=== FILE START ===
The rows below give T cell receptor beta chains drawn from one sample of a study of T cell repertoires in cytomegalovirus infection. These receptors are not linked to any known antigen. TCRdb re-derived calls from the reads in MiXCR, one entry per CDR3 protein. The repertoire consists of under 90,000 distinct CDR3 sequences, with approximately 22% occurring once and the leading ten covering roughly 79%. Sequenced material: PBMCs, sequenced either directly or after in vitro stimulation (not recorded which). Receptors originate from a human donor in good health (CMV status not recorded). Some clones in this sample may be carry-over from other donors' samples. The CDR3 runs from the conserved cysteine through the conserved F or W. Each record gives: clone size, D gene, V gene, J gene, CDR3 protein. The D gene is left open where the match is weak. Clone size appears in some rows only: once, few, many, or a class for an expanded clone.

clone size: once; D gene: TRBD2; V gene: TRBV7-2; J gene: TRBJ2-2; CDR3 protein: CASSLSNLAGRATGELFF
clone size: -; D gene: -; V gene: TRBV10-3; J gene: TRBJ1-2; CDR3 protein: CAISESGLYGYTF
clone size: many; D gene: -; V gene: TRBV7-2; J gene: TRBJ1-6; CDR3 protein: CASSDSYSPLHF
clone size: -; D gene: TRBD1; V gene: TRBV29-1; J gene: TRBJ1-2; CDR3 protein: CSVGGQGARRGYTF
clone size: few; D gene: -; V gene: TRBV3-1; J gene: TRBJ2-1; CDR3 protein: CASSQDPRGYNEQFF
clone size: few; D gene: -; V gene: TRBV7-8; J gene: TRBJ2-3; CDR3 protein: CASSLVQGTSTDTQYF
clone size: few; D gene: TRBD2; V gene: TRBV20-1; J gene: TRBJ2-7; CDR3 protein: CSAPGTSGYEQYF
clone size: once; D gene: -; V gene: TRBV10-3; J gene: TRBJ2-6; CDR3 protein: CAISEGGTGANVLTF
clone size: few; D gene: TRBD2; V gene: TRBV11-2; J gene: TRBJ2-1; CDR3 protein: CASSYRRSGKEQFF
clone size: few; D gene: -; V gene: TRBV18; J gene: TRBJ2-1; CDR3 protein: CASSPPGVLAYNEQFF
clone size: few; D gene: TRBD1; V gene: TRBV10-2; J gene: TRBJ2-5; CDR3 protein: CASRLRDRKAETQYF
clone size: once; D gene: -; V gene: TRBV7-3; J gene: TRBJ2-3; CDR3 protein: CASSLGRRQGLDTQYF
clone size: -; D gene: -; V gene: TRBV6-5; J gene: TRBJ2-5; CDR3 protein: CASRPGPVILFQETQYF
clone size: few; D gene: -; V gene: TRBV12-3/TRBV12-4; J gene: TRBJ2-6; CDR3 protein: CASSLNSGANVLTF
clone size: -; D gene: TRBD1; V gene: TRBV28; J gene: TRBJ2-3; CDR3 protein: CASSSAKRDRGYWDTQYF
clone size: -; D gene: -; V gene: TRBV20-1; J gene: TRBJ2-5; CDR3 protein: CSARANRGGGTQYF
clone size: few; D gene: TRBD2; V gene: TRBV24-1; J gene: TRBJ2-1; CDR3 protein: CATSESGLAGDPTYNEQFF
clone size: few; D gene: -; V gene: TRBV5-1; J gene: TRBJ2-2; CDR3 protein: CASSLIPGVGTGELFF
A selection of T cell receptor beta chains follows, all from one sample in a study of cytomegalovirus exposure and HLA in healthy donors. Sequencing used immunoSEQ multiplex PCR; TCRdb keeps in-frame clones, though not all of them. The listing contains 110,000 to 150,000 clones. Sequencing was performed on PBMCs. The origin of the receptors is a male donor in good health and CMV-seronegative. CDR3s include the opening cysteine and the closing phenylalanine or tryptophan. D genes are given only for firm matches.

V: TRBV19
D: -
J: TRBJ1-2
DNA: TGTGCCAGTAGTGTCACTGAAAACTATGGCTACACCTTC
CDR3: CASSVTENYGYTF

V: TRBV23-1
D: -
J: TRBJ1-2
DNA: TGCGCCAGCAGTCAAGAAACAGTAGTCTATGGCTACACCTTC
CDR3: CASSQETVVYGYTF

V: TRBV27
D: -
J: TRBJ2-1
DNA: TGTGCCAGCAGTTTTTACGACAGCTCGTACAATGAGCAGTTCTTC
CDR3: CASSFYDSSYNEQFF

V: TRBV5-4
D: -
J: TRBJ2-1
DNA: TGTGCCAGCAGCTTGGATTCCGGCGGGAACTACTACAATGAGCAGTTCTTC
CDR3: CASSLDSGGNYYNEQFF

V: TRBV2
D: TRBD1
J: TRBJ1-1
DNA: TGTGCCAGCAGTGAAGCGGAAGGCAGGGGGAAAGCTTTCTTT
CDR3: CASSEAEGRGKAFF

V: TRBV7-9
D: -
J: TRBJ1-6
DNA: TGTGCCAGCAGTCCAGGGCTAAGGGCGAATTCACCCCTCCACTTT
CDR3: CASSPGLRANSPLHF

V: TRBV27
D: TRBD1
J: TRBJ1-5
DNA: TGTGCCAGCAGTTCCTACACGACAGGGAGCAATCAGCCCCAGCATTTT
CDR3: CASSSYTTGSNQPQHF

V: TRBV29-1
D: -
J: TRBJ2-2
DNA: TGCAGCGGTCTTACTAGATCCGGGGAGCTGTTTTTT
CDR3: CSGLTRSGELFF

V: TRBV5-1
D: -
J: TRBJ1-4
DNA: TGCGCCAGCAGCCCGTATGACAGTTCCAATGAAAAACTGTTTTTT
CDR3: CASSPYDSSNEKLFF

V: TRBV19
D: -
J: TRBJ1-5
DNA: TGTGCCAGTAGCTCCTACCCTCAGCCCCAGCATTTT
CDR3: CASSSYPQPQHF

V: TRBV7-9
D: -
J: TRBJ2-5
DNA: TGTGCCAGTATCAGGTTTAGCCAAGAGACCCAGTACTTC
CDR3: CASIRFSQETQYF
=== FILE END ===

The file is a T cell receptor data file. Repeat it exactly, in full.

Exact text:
The rows below give T cell receptor beta chains drawn from one sample of a study of T cell repertoires in cytomegalovirus infection. These receptors are not linked to any known antigen. TCRdb re-derived calls from the reads in MiXCR, one entry per CDR3 protein. The repertoire consists of under 90,000 distinct CDR3 sequences, with approximately 22% occurring once and the leading ten covering roughly 79%. Sequenced material: PBMCs, sequenced either directly or after in vitro stimulation (not recorded which). Receptors originate from a human donor in good health (CMV status not recorded). Some clones in this sample may be carry-over from other donors' samples. The CDR3 runs from the conserved cysteine through the conserved F or W. Each record gives: clone size, D gene, V gene, J gene, CDR3 protein. The D gene is left open where the match is weak. Clone size appears in some rows only: once, few, many, or a class for an expanded clone.

clone size: once; D gene: TRBD2; V gene: TRBV7-2; J gene: TRBJ2-2; CDR3 protein: CASSLSNLAGRATGELFF
clone size: -; D gene: -; V gene: TRBV10-3; J gene: TRBJ1-2; CDR3 protein: CAISESGLYGYTF
clone size: many; D gene: -; V gene: TRBV7-2; J gene: TRBJ1-6; CDR3 protein: CASSDSYSPLHF
clone size: -; D gene: TRBD1; V gene: TRBV29-1; J gene: TRBJ1-2; CDR3 protein: CSVGGQGARRGYTF
clone size: few; D gene: -; V gene: TRBV3-1; J gene: TRBJ2-1; CDR3 protein: CASSQDPRGYNEQFF
clone size: few; D gene: -; V gene: TRBV7-8; J gene: TRBJ2-3; CDR3 protein: CASSLVQGTSTDTQYF
clone size: few; D gene: TRBD2; V gene: TRBV20-1; J gene: TRBJ2-7; CDR3 protein: CSAPGTSGYEQYF
clone size: once; D gene: -; V gene: TRBV10-3; J gene: TRBJ2-6; CDR3 protein: CAISEGGTGANVLTF
clone size: few; D gene: TRBD2; V gene: TRBV11-2; J gene: TRBJ2-1; CDR3 protein: CASSYRRSGKEQFF
clone size: few; D gene: -; V gene: TRBV18; J gene: TRBJ2-1; CDR3 protein: CASSPPGVLAYNEQFF
clone size: few; D gene: TRBD1; V gene: TRBV10-2; J gene: TRBJ2-5; CDR3 protein: CASRLRDRKAETQYF
clone size: once; D gene: -; V gene: TRBV7-3; J gene: TRBJ2-3; CDR3 protein: CASSLGRRQGLDTQYF
clone size: -; D gene: -; V gene: TRBV6-5; J gene: TRBJ2-5; CDR3 protein: CASRPGPVILFQETQYF
clone size: few; D gene: -; V gene: TRBV12-3/TRBV12-4; J gene: TRBJ2-6; CDR3 protein: CASSLNSGANVLTF
clone size: -; D gene: TRBD1; V gene: TRBV28; J gene: TRBJ2-3; CDR3 protein: CASSSAKRDRGYWDTQYF
clone size: -; D gene: -; V gene: TRBV20-1; J gene: TRBJ2-5; CDR3 protein: CSARANRGGGTQYF
clone size: few; D gene: TRBD2; V gene: TRBV24-1; J gene: TRBJ2-1; CDR3 protein: CATSESGLAGDPTYNEQFF
clone size: few; D gene: -; V gene: TRBV5-1; J gene: TRBJ2-2; CDR3 protein: CASSLIPGVGTGELFF
A selection of T cell receptor beta chains follows, all from one sample in a study of cytomegalovirus exposure and HLA in healthy donors. Sequencing used immunoSEQ multiplex PCR; TCRdb keeps in-frame clones, though not all of them. The listing contains 110,000 to 150,000 clones. Sequencing was performed on PBMCs. The origin of the receptors is a male donor in good health and CMV-seronegative. CDR3s include the opening cysteine and the closing phenylalanine or tryptophan. D genes are given only for firm matches.

V: TRBV19
D: -
J: TRBJ1-2
DNA: TGTGCCAGTAGTGTCACTGAAAACTATGGCTACACCTTC
CDR3: CASSVTENYGYTF

V: TRBV23-1
D: -
J: TRBJ1-2
DNA: TGCGCCAGCAGTCAAGAAACAGTAGTCTATGGCTACACCTTC
CDR3: CASSQETVVYGYTF

V: TRBV27
D: -
J: TRBJ2-1
DNA: TGTGCCAGCAGTTTTTACGACAGCTCGTACAATGAGCAGTTCTTC
CDR3: CASSFYDSSYNEQFF

V: TRBV5-4
D: -
J: TRBJ2-1
DNA: TGTGCCAGCAGCTTGGATTCCGGCGGGAACTACTACAATGAGCAGTTCTTC
CDR3: CASSLDSGGNYYNEQFF

V: TRBV2
D: TRBD1
J: TRBJ1-1
DNA: TGTGCCAGCAGTGAAGCGGAAGGCAGGGGGAAAGCTTTCTTT
CDR3: CASSEAEGRGKAFF

V: TRBV7-9
D: -
J: TRBJ1-6
DNA: TGTGCCAGCAGTCCAGGGCTAAGGGCGAATTCACCCCTCCACTTT
CDR3: CASSPGLRANSPLHF

V: TRBV27
D: TRBD1
J: TRBJ1-5
DNA: TGTGCCAGCAGTTCCTACACGACAGGGAGCAATCAGCCCCAGCATTTT
CDR3: CASSSYTTGSNQPQHF

V: TRBV29-1
D: -
J: TRBJ2-2
DNA: TGCAGCGGTCTTACTAGATCCGGGGAGCTGTTTTTT
CDR3: CSGLTRSGELFF

V: TRBV5-1
D: -
J: TRBJ1-4
DNA: TGCGCCAGCAGCCCGTATGACAGTTCCAATGAAAAACTGTTTTTT
CDR3: CASSPYDSSNEKLFF

V: TRBV19
D: -
J: TRBJ1-5
DNA: TGTGCCAGTAGCTCCTACCCTCAGCCCCAGCATTTT
CDR3: CASSSYPQPQHF

V: TRBV7-9
D: -
J: TRBJ2-5
DNA: TGTGCCAGTATCAGGTTTAGCCAAGAGACCCAGTACTTC
CDR3: CASIRFSQETQYF